Oral Histories

The Rappahannock River is largely significant to the Fredericksburg area, even more than I realized. After watching these videos I got to understand its importance from three very different perspectives.

Chief Anne Richardson of the Rappahannock Tribe shared lots of insight. This tribe is matrilineal, meaning their leaders are historically women which I find super fascinating. I thought it was interesting when Chief said she thought the name suited her tribe perfectly because they have “ebbed and flowed” with power for many years. Her tribe has used the Rappahannock River to travel, to eat, and to train warriors. I loved her message about the eagles being “messengers from the Creator.” Her views on fracking were exactly what I thought they would be and her words were the perfect choice.

John Tippett brought more of a policy conversation to the table which was very informative. His upbringing of higher education, many internship hours, and experience has shaped his thoughts and actions. While working at Friends of the Rappahannock he shared that the Embrey Dam was quite the fuss due to its safety concerns and financial restraints from the City and state. Tippett said “the most important thing for the organization is to be a proactive force for the river.” I think that with knowledgable individuals like John Tippett the Rappahannock river will see a successful future.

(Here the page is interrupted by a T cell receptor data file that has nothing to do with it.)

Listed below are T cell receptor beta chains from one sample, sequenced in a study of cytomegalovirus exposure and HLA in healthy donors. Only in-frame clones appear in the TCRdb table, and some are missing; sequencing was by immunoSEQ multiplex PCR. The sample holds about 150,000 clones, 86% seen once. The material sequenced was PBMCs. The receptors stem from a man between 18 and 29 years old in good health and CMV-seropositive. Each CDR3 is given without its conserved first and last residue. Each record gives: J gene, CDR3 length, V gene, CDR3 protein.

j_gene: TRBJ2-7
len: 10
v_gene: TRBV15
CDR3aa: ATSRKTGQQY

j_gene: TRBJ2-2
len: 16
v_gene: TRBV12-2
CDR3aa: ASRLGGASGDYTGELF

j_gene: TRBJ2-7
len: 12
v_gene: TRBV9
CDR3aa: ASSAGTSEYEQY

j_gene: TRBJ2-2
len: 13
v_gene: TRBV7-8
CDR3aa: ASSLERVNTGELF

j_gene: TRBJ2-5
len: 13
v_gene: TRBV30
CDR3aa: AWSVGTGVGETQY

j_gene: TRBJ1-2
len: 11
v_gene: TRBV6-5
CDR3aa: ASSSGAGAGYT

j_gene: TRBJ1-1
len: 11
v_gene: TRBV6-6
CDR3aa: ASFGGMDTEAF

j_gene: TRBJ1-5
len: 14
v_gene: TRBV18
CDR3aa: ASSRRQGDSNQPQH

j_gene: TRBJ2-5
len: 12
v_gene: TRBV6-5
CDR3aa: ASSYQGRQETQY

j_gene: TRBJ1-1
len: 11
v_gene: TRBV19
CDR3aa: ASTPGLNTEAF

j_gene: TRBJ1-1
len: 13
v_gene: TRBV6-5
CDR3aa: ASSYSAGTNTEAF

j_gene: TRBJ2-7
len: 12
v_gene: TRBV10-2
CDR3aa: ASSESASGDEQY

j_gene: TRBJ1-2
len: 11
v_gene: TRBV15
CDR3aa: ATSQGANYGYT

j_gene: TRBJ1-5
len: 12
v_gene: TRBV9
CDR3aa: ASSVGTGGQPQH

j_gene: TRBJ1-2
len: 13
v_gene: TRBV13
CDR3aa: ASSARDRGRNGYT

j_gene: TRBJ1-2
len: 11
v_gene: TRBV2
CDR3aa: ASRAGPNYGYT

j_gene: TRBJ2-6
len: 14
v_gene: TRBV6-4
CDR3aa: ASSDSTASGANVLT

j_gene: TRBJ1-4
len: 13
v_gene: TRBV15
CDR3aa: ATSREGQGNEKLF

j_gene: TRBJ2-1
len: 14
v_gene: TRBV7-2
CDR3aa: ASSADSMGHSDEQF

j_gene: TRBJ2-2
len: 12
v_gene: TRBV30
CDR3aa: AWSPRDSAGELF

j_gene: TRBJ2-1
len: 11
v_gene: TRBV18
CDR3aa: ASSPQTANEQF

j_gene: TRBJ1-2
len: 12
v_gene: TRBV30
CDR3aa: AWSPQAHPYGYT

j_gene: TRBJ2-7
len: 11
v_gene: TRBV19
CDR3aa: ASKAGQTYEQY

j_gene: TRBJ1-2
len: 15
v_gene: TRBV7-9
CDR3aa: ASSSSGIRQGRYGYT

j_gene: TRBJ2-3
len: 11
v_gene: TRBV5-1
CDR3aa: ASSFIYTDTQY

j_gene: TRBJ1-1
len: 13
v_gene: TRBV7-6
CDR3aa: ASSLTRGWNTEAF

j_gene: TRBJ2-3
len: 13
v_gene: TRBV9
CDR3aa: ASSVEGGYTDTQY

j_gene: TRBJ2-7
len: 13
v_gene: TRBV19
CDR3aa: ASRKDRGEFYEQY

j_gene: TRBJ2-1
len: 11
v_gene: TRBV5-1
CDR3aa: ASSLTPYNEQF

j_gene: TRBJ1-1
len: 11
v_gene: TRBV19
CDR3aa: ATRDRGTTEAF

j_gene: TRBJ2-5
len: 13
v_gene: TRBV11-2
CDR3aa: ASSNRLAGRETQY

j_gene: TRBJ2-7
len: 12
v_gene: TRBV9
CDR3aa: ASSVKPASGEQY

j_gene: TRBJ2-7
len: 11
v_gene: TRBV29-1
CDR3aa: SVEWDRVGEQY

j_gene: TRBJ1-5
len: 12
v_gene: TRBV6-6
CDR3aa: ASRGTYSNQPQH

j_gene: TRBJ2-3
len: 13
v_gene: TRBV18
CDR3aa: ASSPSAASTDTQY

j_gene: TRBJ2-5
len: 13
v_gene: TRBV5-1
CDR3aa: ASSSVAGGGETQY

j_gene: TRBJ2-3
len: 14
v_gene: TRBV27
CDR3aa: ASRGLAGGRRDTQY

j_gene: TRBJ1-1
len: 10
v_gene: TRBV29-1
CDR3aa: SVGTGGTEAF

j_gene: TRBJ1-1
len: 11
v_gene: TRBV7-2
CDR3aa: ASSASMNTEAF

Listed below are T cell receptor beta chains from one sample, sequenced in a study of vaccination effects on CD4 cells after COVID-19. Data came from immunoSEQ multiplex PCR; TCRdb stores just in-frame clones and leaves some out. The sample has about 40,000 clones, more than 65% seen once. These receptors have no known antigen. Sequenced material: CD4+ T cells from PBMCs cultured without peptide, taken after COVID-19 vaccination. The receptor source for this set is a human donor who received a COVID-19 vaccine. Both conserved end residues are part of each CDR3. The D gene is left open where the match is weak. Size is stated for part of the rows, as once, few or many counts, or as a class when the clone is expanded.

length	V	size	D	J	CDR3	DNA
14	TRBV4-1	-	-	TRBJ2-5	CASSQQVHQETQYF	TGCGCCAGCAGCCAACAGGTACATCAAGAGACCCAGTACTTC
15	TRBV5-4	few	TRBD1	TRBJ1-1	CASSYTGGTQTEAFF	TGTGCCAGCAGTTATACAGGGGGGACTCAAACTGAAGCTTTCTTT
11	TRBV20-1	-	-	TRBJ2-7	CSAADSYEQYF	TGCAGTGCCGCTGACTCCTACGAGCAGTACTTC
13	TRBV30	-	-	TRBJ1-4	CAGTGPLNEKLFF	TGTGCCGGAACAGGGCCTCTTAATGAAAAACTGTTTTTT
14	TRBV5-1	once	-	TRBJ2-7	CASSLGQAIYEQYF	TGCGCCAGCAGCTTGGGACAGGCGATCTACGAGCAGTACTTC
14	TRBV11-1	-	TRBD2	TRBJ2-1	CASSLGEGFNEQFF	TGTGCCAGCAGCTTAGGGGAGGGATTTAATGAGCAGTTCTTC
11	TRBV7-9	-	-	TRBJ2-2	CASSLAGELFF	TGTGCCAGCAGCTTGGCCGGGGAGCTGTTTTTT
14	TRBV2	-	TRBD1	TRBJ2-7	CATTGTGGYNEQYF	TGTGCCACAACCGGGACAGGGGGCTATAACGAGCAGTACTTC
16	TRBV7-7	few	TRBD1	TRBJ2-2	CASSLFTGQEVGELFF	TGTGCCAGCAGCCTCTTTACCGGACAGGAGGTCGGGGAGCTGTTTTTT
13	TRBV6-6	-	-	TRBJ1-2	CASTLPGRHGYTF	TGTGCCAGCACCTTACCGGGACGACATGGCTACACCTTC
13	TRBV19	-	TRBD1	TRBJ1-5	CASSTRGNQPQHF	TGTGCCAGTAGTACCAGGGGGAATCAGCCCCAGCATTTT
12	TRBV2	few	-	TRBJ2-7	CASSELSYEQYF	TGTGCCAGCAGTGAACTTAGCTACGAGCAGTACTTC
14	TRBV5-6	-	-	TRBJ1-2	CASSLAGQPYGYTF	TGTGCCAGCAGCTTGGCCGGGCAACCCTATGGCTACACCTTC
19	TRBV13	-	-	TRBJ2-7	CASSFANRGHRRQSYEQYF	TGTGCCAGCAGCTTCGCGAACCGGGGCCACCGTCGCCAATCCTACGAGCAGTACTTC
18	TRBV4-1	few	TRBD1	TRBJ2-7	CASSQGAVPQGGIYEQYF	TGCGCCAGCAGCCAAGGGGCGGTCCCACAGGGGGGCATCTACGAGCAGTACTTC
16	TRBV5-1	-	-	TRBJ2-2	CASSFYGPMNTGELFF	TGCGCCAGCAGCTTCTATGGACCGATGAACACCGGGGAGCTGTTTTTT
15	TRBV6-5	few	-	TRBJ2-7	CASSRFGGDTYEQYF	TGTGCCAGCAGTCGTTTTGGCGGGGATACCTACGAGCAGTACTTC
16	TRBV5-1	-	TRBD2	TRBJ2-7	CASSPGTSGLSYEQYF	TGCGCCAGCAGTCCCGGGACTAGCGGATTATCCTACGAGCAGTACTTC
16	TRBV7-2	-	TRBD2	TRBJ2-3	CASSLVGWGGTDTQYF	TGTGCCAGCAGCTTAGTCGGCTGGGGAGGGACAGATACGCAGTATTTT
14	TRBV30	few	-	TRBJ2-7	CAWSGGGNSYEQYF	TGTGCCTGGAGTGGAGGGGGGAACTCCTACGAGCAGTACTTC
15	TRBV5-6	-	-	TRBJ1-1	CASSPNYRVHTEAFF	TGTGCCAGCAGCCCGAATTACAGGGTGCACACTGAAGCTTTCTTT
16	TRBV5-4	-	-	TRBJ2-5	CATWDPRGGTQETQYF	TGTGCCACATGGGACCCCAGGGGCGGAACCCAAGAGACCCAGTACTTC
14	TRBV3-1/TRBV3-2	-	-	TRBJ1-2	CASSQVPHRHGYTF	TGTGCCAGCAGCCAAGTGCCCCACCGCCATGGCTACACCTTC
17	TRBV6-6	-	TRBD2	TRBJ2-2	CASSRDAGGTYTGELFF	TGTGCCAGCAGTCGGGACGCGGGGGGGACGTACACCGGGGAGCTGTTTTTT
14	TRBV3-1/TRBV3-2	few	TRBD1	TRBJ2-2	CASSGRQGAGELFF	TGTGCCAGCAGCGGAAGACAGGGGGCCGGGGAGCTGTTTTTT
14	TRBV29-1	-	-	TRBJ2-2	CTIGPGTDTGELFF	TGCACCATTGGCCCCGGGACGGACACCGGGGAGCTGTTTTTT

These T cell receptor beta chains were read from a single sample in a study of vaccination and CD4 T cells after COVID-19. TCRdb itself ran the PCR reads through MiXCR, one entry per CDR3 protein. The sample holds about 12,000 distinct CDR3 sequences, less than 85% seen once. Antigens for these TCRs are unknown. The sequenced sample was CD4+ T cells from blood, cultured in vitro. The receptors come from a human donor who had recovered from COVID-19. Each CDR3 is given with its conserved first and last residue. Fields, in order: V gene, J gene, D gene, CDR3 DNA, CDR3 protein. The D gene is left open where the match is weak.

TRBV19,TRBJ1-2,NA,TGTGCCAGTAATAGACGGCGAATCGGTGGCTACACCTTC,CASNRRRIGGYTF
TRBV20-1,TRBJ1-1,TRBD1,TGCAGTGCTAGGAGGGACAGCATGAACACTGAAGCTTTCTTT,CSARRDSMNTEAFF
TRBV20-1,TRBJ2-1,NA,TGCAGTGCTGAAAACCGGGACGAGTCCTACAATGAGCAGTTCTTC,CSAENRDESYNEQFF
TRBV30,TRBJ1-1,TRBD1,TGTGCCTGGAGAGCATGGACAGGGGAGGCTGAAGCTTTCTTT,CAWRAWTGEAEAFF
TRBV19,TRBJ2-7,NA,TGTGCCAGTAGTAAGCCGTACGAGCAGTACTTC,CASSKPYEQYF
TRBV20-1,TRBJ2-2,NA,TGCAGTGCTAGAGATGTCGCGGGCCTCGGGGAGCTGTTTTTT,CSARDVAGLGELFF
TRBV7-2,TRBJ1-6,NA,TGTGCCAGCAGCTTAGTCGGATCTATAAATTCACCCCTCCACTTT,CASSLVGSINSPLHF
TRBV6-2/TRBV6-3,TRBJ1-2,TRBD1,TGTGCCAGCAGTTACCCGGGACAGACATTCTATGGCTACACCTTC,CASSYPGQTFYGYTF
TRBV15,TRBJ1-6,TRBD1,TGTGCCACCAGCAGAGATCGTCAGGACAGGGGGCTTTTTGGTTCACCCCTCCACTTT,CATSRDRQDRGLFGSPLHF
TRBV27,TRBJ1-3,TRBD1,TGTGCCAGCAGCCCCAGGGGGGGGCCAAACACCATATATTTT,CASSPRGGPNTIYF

James Pitt brought a more historical view to the Rappahannock river and I enjoyed his stories. I think being able to understand the ways that the river was used in the past helps figure out the best way for it to be used in the present. I thought it was interesting that he said when the stock market crashed his family had no idea because they were so poor already. After he shared his stories of fishing for salt fish and watching steamboats float on the river I can see how drastically things have changed.

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